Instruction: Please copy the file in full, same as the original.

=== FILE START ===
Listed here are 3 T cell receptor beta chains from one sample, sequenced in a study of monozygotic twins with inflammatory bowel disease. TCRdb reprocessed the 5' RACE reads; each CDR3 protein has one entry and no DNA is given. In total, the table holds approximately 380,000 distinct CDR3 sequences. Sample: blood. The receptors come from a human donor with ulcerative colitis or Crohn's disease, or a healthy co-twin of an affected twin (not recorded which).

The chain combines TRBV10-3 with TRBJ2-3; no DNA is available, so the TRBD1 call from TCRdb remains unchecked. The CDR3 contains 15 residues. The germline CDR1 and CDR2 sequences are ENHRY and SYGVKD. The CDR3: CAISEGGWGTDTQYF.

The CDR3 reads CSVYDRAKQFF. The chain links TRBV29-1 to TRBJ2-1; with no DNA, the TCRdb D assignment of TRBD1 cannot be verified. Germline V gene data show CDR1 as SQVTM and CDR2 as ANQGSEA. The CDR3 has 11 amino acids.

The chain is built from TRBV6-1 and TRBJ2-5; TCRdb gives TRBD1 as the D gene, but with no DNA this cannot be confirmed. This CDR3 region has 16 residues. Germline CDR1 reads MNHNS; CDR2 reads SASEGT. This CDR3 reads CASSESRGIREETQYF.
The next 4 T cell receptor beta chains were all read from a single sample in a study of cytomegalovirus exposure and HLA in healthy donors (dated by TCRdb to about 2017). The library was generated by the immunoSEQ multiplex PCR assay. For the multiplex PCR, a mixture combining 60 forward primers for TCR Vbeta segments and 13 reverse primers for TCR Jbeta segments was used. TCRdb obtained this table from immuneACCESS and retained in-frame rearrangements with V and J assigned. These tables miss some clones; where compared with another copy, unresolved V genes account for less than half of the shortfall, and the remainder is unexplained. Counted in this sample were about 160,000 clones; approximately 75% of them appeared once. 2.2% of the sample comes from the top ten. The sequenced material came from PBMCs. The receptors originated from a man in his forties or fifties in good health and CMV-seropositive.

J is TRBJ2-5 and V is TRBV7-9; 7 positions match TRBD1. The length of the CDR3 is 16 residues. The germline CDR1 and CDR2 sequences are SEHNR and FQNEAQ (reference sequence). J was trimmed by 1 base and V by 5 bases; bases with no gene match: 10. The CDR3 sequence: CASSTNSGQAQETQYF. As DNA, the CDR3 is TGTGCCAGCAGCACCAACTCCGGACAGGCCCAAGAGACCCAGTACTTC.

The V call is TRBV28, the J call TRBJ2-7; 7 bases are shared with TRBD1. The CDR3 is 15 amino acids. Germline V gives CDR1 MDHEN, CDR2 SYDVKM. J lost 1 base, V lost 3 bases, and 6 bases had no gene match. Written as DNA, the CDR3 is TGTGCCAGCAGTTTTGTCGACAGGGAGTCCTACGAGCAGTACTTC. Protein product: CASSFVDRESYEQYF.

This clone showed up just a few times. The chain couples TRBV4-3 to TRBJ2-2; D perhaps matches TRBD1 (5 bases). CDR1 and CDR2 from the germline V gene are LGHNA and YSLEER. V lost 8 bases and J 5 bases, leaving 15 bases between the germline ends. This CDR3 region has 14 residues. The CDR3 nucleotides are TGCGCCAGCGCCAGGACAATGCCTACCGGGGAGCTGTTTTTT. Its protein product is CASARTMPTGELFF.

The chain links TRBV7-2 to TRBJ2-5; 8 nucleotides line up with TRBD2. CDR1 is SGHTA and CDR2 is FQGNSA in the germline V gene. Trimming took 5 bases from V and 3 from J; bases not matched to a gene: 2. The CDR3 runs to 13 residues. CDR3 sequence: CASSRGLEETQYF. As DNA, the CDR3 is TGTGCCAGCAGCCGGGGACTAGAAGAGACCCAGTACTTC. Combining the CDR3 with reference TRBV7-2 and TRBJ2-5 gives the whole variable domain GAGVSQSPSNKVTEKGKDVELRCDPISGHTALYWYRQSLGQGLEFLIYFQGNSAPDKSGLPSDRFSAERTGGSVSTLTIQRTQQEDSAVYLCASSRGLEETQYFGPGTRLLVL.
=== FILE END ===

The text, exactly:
Listed here are 3 T cell receptor beta chains from one sample, sequenced in a study of monozygotic twins with inflammatory bowel disease. TCRdb reprocessed the 5' RACE reads; each CDR3 protein has one entry and no DNA is given. In total, the table holds approximately 380,000 distinct CDR3 sequences. Sample: blood. The receptors come from a human donor with ulcerative colitis or Crohn's disease, or a healthy co-twin of an affected twin (not recorded which).

The chain combines TRBV10-3 with TRBJ2-3; no DNA is available, so the TRBD1 call from TCRdb remains unchecked. The CDR3 contains 15 residues. The germline CDR1 and CDR2 sequences are ENHRY and SYGVKD. The CDR3: CAISEGGWGTDTQYF.

The CDR3 reads CSVYDRAKQFF. The chain links TRBV29-1 to TRBJ2-1; with no DNA, the TCRdb D assignment of TRBD1 cannot be verified. Germline V gene data show CDR1 as SQVTM and CDR2 as ANQGSEA. The CDR3 has 11 amino acids.

The chain is built from TRBV6-1 and TRBJ2-5; TCRdb gives TRBD1 as the D gene, but with no DNA this cannot be confirmed. This CDR3 region has 16 residues. Germline CDR1 reads MNHNS; CDR2 reads SASEGT. This CDR3 reads CASSESRGIREETQYF.
The next 4 T cell receptor beta chains were all read from a single sample in a study of cytomegalovirus exposure and HLA in healthy donors (dated by TCRdb to about 2017). The library was generated by the immunoSEQ multiplex PCR assay. For the multiplex PCR, a mixture combining 60 forward primers for TCR Vbeta segments and 13 reverse primers for TCR Jbeta segments was used. TCRdb obtained this table from immuneACCESS and retained in-frame rearrangements with V and J assigned. These tables miss some clones; where compared with another copy, unresolved V genes account for less than half of the shortfall, and the remainder is unexplained. Counted in this sample were about 160,000 clones; approximately 75% of them appeared once. 2.2% of the sample comes from the top ten. The sequenced material came from PBMCs. The receptors originated from a man in his forties or fifties in good health and CMV-seropositive.

J is TRBJ2-5 and V is TRBV7-9; 7 positions match TRBD1. The length of the CDR3 is 16 residues. The germline CDR1 and CDR2 sequences are SEHNR and FQNEAQ (reference sequence). J was trimmed by 1 base and V by 5 bases; bases with no gene match: 10. The CDR3 sequence: CASSTNSGQAQETQYF. As DNA, the CDR3 is TGTGCCAGCAGCACCAACTCCGGACAGGCCCAAGAGACCCAGTACTTC.

The V call is TRBV28, the J call TRBJ2-7; 7 bases are shared with TRBD1. The CDR3 is 15 amino acids. Germline V gives CDR1 MDHEN, CDR2 SYDVKM. J lost 1 base, V lost 3 bases, and 6 bases had no gene match. Written as DNA, the CDR3 is TGTGCCAGCAGTTTTGTCGACAGGGAGTCCTACGAGCAGTACTTC. Protein product: CASSFVDRESYEQYF.

This clone showed up just a few times. The chain couples TRBV4-3 to TRBJ2-2; D perhaps matches TRBD1 (5 bases). CDR1 and CDR2 from the germline V gene are LGHNA and YSLEER. V lost 8 bases and J 5 bases, leaving 15 bases between the germline ends. This CDR3 region has 14 residues. The CDR3 nucleotides are TGCGCCAGCGCCAGGACAATGCCTACCGGGGAGCTGTTTTTT. Its protein product is CASARTMPTGELFF.

The chain links TRBV7-2 to TRBJ2-5; 8 nucleotides line up with TRBD2. CDR1 is SGHTA and CDR2 is FQGNSA in the germline V gene. Trimming took 5 bases from V and 3 from J; bases not matched to a gene: 2. The CDR3 runs to 13 residues. CDR3 sequence: CASSRGLEETQYF. As DNA, the CDR3 is TGTGCCAGCAGCCGGGGACTAGAAGAGACCCAGTACTTC. Combining the CDR3 with reference TRBV7-2 and TRBJ2-5 gives the whole variable domain GAGVSQSPSNKVTEKGKDVELRCDPISGHTALYWYRQSLGQGLEFLIYFQGNSAPDKSGLPSDRFSAERTGGSVSTLTIQRTQQEDSAVYLCASSRGLEETQYFGPGTRLLVL.